Sex Roles, Vol. 52, Nos. 3/4, February 2005 (
Cross-Cultural Reactions to Academic Sexual Harassment:
Effects of Individualist vs. Collectivist Culture
and Gender of Participants
Margaret S. Gibbs,
Carrol S. Perrino,
Hale Bolak Boratav,
Berna van Baarsen,
Joop van der Pligt,
and Wei-Kang Pan
Male and female university students from the United States, Canada, Germany, the
Netherlands, Ecuador, Pakistan, the Philippines, Taiwan, and Turkey read a standardized
scenario in which a male professor was accused of sexually harassing a female graduate stu-
dent. Respondents from individualist countries judged the professor to be guilty of sexual ha-
rassment more often than did those from collectivist countries. Women rendered signiﬁcantly
more guilty judgments and assigned more severe punishments to the accused professor than
did men. Implications for the individualist–collectivist classiﬁcation system and cross-cultural
research are discussed.
KEY WORDS: sexual; harassment; culture; gender.
In the last 20 years, sexual harassment has be-
come a topic of concern and a focus of psychological
research in the United States. Almost one-half of all
women in the United States probably have been sex-
ually harassed (e.g., U.S. Merit Systems Protection
Board, 1981, 1995), and the negative effects of ha-
rassment on physical and emotional well-being have
been documented (e.g., Goodman, Koss, & Russo,
1993; Harned & Fitzgerald, 2002).
Researchers have been slower to investigate the
impact of sexual harassment multiculturally (e.g.,
Shupe, Cortina, Ramos, Fitzgerald, & Salisbury,
2002) or cross-culturally. In the present study, we
Fairleigh Dickinson University, Teaneck, New Jersey.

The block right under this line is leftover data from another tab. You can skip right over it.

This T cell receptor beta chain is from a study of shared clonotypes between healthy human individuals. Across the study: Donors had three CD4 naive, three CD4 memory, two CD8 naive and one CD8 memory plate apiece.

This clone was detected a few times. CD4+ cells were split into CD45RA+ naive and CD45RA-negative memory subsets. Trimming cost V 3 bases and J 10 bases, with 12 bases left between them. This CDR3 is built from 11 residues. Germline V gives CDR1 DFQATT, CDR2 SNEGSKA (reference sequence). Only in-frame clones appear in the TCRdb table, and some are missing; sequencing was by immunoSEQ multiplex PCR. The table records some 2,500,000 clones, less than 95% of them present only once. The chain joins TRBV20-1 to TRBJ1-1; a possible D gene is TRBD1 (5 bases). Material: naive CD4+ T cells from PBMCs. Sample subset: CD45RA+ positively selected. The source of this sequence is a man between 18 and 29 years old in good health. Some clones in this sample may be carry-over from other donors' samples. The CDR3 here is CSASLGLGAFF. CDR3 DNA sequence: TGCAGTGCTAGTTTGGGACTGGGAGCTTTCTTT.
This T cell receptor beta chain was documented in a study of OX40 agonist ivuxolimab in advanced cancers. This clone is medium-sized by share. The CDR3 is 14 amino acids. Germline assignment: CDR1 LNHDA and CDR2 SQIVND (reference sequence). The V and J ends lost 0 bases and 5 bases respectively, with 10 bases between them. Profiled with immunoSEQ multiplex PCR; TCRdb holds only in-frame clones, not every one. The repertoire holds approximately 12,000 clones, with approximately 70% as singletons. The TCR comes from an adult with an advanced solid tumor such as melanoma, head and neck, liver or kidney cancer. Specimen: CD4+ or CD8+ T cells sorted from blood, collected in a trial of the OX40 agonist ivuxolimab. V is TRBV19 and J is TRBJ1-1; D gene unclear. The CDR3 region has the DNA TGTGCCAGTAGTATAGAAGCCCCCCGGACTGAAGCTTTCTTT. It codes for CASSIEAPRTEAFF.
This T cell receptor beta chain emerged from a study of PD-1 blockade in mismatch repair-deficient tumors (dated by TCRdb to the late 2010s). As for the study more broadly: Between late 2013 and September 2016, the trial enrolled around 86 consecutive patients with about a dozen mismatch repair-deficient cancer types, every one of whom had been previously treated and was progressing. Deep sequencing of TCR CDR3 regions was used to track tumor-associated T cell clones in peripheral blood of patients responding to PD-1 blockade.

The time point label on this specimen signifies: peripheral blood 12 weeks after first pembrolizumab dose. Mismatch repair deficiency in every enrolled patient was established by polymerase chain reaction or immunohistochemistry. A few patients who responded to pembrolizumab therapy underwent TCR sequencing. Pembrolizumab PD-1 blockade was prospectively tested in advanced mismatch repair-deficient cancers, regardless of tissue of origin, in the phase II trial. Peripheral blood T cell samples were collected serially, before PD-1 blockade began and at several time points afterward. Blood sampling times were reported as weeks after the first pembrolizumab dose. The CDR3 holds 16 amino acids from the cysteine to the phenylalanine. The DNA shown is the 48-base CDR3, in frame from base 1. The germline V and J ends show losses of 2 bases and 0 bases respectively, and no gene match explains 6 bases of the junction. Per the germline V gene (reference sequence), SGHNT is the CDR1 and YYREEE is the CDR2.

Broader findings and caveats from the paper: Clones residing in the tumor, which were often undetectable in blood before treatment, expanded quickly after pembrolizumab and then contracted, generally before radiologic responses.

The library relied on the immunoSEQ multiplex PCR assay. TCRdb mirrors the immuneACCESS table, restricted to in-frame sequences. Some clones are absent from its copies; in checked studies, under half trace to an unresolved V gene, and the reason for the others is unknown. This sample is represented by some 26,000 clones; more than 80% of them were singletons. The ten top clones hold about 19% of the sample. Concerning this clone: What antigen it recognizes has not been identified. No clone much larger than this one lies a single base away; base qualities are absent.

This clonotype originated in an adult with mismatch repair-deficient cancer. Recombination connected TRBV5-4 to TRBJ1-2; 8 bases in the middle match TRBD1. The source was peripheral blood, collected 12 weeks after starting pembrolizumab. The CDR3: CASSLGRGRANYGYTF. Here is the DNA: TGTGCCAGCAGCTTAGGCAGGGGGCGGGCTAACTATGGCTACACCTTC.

Morgan State University, Baltimore, Maryland.
Istanbul Bilgi University, Istanbul, Turkey.
Angeles University Foundation, Angeles City, the Philippines.
VU University Medical Centre, Amsterdam, The Netherlands.
University of Amsterdam, Amsterdam, The Netherlands.
Modern Women’s Foundation, Taipei, Taiwan.
To whom correspondence should be addressed at Psychology De-
partment, Fairleigh Dickinson University, Teaneck, New Jersey
07666; e-mail: firstname.lastname@example.org.
investigated and compared attitudes toward sexual
harassment across nine countries with widely vary-
ing geographic, political, and cultural backgrounds.
These countries are the United States, Canada,
Germany, the Netherlands, Ecuador, Pakistan, the
Philippines, Taiwan, and Turkey. These countries
have been grouped into individualist and collectivist
cultures, and hypotheses about attitudes toward sex-
ual harassment have been tested on that basis.
Cross-Cultural Incidence of Sexual Harassment
Surveys of the incidence of sexual harassment in
Canada have found it similar to, and possibly higher
than, the incidence in the United States. Crocker
and Kalemba (1999) established that 56% of work-
ing women in Canada had experienced sexual ha-
rassment in the previous year and that 77% had
experienced it in their lifetime. On the basis of a
broad deﬁnition of harassment that included being
stared at, and including public places as well as the
workplace and academic settings, 91% of Canadian
2005 Springer Science+Business Media, Inc.